EMC sets sights on small businesses with VNXe

In a key overhaul of its range, EMC has introduced storage for virtual datacentres aimed at SMBs, unveiled the successors to Clariion and Celerra, and revamped its deduplication and VMAX software
Written by Jack Clark, Contributor

EMC has overhauled its storage line-up, introducing a new family of unified storage products, refreshing software for its Symmetrix VMAX systems and adding new versions of its deduplication storage.

The VNX unified storage range, which is aimed at virtual datacentres, is designed to replace EMC's Clariion SAN and Celerra NAS storage platforms in the future, the company said in its product announcement on Tuesday. The family contains a lower-end subset named VNXe, targeted at small and medium-sized businesses, which starts at $10,000 (£6,250).

"The VNX family sets the stage for all of our future products in EMC's midrange portfolio," Rich Napolitano, president of EMC's unified storage division, said in a statement.

"For storage specialists, we've converged the best attributes of... SAN (with EMC Clariion) and NAS (with EMC Celerra) storage systems into one powerful new platform — armed with... advanced automated tiering software to exploit the benefits of SSDs," he added.

The new range will go up against NetApp's FAS trio — the 2000, 3000 and 6000 systems — and IBM's Storwize V7000.

As with Clariion and Celerra systems, the VNX and VNXe storage products can all be administered using Unisphere management tools, which promise to streamline the management process.

The VNXe comes in two variants, the 3100 and the 3300. Both systems lack fibre channel support, instead using 1Gb Ethernet. The 3100 can hold between 48 and 96 drives, and the 3300 up to 120. The 3100 offers a choice of one or two storage controllers and 4GB or 8GB of memory, while the 3300 has two controllers and 24GB of memory.

The VNX family sets the stage for all of our future products in EMC's midrange portfolio.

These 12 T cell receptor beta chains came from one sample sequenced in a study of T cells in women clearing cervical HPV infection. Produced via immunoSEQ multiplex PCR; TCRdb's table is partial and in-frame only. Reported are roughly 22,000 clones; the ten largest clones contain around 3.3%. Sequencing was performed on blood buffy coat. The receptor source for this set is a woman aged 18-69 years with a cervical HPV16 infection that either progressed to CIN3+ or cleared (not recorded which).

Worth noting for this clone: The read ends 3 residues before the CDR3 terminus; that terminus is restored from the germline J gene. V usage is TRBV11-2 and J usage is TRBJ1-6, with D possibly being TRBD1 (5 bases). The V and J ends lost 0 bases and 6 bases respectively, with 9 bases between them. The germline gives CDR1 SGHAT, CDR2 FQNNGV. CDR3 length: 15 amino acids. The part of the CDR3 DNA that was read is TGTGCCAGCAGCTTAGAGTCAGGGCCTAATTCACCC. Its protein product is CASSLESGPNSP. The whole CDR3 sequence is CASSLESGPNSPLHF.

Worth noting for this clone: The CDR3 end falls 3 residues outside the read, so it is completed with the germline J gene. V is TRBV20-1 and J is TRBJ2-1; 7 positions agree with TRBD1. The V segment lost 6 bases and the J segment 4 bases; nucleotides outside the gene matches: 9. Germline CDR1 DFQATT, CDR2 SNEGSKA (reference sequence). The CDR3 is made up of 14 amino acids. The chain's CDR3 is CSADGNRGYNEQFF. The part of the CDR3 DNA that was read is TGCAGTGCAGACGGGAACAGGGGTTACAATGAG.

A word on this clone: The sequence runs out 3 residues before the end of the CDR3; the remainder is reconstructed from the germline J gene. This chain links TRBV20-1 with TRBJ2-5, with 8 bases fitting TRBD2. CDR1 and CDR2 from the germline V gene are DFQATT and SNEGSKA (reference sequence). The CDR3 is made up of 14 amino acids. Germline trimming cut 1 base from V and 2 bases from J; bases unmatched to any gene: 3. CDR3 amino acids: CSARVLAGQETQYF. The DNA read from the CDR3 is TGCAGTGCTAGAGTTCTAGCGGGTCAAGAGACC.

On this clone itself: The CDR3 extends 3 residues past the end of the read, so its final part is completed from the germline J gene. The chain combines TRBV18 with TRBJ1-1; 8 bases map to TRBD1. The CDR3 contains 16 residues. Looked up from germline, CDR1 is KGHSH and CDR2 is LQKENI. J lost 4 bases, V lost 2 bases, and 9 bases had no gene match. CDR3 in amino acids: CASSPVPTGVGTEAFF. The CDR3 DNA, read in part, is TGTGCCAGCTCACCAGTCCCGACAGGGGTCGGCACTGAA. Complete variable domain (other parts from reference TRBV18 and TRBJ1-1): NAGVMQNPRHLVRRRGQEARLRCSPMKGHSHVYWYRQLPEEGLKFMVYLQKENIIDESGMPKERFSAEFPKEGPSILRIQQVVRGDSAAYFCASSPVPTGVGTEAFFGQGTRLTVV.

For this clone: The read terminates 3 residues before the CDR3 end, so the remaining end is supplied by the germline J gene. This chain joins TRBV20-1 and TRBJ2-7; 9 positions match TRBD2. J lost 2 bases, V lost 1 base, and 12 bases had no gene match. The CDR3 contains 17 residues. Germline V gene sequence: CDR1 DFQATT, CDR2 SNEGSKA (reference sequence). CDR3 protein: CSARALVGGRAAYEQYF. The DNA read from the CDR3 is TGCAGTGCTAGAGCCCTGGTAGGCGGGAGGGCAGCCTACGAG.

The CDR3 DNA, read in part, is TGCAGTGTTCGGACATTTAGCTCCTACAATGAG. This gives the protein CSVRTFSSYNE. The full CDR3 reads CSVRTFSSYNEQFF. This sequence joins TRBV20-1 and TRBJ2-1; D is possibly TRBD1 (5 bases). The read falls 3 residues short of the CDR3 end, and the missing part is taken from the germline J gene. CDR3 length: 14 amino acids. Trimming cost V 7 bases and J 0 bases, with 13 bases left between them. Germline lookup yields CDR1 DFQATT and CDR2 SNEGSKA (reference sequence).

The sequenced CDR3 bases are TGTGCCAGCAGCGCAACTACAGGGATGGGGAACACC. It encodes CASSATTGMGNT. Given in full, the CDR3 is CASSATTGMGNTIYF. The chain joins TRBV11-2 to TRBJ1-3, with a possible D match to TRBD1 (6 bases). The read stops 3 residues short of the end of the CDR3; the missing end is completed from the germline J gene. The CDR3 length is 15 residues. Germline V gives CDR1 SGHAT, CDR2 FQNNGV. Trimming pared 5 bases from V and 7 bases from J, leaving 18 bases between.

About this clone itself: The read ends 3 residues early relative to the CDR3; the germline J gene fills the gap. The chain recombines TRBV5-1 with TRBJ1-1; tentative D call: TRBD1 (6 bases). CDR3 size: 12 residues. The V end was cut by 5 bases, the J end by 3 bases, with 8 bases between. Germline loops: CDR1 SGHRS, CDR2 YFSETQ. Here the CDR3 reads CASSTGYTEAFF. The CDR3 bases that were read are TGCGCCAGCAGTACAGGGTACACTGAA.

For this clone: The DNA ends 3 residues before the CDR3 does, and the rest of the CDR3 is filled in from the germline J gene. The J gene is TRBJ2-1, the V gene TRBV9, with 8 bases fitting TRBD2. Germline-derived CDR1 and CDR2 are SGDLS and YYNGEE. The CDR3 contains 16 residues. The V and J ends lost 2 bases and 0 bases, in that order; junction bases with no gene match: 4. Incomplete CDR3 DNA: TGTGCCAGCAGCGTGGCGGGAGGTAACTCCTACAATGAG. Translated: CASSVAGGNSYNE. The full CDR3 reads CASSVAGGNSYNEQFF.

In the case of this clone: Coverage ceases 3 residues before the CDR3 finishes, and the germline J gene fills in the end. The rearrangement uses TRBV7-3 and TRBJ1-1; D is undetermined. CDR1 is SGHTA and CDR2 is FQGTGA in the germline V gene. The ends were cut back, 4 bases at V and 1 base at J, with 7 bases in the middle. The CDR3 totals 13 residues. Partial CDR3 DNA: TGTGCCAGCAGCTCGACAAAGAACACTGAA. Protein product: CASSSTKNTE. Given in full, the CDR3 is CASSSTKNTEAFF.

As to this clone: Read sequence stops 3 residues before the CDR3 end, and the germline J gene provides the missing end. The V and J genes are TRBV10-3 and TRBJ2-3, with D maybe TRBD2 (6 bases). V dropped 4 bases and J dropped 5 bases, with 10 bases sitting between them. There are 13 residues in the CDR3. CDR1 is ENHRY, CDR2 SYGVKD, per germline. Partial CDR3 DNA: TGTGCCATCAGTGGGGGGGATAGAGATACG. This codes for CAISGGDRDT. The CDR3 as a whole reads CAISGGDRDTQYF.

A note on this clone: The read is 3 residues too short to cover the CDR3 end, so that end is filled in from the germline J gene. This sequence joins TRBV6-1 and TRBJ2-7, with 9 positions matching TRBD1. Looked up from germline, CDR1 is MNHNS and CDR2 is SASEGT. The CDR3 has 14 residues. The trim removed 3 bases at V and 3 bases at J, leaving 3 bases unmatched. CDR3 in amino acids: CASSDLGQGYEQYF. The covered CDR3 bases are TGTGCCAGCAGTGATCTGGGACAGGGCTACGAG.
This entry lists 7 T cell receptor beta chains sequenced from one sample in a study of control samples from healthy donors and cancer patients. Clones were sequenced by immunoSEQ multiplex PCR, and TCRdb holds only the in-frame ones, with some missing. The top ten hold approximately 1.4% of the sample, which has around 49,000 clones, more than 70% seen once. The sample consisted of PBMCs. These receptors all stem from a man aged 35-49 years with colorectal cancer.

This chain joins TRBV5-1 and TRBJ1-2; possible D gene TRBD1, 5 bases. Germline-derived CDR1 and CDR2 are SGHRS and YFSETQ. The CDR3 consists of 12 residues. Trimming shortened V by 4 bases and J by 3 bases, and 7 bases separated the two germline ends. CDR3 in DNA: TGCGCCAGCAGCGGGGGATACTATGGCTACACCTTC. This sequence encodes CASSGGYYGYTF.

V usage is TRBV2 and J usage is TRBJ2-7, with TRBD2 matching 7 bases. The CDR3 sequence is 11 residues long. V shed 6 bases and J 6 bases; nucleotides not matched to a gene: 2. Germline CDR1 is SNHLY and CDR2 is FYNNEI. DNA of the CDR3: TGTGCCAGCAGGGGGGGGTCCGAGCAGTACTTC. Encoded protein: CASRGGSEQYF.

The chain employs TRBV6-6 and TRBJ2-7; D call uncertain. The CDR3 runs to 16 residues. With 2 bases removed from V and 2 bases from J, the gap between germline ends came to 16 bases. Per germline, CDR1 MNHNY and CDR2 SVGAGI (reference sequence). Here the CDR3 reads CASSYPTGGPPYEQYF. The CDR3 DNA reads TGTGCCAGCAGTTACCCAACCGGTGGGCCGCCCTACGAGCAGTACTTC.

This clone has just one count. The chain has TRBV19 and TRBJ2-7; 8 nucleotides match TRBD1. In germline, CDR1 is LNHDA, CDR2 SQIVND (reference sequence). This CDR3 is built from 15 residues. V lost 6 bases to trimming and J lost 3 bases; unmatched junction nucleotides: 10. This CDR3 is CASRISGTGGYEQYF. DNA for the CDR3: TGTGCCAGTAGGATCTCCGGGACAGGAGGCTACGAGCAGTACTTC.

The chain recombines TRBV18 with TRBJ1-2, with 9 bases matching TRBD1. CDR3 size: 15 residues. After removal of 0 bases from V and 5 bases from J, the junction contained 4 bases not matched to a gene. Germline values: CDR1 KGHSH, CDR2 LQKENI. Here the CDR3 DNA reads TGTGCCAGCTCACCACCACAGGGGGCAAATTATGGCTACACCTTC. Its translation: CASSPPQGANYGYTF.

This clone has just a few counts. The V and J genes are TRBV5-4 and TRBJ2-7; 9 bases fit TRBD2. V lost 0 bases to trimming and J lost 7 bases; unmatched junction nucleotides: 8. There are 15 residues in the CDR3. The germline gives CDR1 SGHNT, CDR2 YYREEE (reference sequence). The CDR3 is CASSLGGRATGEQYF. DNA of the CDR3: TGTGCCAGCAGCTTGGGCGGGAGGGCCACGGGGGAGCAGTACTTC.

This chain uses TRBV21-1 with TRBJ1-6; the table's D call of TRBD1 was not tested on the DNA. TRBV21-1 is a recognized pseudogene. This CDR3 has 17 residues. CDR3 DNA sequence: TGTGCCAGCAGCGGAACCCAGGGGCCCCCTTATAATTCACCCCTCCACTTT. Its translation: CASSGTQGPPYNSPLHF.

– Rich Napolitano, EMC

The storage specialist has also updated the software for its Symmetrix VMAX (Virtual Matrix Architecture) networked storage array, which is optimised for virtual applications. It has released a new version of Fast VP (Fully Automated Storage Tiering with Virtual Pools) software, along with expanded support for the VMware API.

The software upgrade should provide faster management, provisioning, replication and mobility, according to EMC. The company said it delivers 40 percent more application performance at a 40 percent lower cost, while requiring 87 percent fewer disks and 75 percent less power.

Deduplication technology
EMC has also added to its range of deduplication technology from subsidiary Data Domain, which it picked up for $2.1bn after a bidding war with rival NetApp in 2009. It has introduced the Data Domain Global Deduplication Array and two single-controller dedupe systems, the Data Domain DD890 and DD860. The company also unveiled the Data Domain Archiver, which incorporates the DD860 controller. The archiving system provides 768TB of raw capacity and can throughput data at 9.8TB per hour, according to EMC.

The VNX range can be ordered now and will become available worldwide in the first quarter of 2011. All of the Symmetrix VMAX updates are generally available and the new Data Domain deduplication storage systems are available immediately, according to EMC. The company was unable to provide UK pricing at the time of writing.

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